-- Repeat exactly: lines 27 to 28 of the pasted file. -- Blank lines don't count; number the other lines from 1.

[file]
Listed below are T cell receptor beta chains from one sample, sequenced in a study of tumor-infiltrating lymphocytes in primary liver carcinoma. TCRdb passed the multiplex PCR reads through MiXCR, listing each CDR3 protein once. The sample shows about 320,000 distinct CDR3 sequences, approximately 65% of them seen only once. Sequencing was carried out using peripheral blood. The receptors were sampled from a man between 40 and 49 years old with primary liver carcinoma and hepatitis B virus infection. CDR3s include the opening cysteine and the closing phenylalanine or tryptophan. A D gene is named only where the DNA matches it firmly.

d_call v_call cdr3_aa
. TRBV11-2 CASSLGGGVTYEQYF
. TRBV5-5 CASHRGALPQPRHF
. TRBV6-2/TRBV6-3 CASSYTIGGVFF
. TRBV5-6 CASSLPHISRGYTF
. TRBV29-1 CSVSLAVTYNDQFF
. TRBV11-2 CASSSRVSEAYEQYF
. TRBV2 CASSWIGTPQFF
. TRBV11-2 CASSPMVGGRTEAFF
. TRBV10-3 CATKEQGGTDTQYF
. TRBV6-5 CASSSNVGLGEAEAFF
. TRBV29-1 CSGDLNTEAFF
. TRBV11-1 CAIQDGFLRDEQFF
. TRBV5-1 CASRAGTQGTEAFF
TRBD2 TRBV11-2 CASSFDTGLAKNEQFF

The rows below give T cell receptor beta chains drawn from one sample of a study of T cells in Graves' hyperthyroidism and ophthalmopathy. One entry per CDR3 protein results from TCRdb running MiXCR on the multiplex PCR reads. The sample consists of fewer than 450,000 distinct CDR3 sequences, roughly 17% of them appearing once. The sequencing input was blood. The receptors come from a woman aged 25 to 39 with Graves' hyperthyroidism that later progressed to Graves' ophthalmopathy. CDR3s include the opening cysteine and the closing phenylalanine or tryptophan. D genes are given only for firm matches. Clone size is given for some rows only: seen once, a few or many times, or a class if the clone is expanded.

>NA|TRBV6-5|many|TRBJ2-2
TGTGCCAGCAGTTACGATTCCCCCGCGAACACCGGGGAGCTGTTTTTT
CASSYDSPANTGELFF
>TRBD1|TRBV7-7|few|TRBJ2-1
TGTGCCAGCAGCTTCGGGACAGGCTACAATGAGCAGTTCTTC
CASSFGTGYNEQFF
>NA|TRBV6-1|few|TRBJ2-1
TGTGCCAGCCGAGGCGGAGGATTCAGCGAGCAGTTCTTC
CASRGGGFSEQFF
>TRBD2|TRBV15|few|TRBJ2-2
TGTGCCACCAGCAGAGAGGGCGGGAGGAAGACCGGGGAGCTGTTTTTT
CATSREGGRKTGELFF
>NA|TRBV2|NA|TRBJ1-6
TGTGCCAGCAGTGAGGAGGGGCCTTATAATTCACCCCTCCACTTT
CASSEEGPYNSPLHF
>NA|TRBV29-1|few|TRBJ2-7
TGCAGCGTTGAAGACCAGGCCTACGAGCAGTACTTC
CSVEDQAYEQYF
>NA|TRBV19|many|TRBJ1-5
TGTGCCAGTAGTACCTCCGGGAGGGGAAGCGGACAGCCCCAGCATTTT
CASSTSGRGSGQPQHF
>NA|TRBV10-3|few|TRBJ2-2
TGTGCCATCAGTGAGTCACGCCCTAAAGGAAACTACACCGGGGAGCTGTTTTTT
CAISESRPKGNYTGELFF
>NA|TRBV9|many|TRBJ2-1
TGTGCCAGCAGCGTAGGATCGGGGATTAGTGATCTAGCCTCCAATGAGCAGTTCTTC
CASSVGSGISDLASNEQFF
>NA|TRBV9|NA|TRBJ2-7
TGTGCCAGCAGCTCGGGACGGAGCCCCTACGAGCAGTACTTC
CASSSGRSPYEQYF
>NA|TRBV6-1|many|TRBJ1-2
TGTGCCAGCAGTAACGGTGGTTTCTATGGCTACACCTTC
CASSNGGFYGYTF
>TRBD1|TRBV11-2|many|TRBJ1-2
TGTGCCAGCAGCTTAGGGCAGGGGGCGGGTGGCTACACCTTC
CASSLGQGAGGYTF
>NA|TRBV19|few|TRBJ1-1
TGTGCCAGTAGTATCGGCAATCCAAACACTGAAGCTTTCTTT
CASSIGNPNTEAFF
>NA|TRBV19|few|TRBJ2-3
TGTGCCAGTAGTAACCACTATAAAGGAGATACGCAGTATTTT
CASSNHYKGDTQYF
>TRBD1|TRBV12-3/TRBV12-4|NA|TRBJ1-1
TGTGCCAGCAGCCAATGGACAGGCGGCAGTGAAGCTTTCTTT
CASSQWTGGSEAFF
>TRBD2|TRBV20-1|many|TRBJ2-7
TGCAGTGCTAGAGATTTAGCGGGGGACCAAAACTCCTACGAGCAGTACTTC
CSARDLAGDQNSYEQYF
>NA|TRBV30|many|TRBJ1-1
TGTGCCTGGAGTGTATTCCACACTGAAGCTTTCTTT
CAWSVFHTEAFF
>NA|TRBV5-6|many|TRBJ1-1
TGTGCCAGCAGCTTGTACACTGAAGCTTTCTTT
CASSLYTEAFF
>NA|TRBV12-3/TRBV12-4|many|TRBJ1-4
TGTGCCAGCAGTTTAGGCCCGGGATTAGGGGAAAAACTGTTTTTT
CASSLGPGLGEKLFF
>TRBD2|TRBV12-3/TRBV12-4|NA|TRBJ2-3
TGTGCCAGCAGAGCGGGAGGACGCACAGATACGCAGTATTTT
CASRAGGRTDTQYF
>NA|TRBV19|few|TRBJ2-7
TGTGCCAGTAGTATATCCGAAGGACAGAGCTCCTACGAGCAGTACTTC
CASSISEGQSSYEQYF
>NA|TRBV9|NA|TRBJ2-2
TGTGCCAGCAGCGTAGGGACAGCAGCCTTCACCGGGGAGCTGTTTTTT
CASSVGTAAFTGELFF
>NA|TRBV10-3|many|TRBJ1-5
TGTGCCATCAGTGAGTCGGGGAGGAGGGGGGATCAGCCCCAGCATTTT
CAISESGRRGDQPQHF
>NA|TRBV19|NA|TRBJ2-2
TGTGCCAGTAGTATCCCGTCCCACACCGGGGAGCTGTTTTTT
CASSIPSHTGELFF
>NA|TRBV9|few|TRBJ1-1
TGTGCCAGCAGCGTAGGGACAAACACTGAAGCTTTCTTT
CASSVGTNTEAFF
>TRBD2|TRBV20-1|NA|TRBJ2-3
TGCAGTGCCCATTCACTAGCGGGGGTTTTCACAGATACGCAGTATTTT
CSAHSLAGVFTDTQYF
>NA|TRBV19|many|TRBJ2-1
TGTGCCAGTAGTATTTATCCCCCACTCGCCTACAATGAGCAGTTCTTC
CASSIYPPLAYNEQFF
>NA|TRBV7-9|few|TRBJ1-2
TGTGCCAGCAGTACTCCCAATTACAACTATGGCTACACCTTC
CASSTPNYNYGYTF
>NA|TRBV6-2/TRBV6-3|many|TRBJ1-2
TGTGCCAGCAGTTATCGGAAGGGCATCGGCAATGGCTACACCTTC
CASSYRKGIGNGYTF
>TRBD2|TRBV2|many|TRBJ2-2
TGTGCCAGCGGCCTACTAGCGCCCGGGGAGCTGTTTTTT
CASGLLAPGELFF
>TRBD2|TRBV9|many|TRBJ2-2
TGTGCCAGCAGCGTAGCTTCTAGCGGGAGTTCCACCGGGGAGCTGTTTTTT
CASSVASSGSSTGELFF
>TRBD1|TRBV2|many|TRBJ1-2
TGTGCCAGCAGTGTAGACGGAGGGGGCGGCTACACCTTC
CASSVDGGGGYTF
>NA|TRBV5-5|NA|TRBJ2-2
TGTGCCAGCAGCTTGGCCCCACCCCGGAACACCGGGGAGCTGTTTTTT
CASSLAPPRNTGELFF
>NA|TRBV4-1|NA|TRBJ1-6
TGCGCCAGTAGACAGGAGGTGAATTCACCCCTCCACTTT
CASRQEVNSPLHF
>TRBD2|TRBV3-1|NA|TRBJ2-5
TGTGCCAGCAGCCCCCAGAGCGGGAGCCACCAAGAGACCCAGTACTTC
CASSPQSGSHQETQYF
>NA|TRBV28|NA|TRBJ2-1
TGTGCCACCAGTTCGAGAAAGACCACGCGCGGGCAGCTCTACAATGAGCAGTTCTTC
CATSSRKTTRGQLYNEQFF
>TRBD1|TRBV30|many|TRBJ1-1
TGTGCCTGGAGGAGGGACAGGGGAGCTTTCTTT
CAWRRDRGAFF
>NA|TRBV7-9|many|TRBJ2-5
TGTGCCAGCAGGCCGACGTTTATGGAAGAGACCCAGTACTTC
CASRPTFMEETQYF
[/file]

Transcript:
>TRBD2|TRBV15|few|TRBJ2-2
TGTGCCACCAGCAGAGAGGGCGGGAGGAAGACCGGGGAGCTGTTTTTT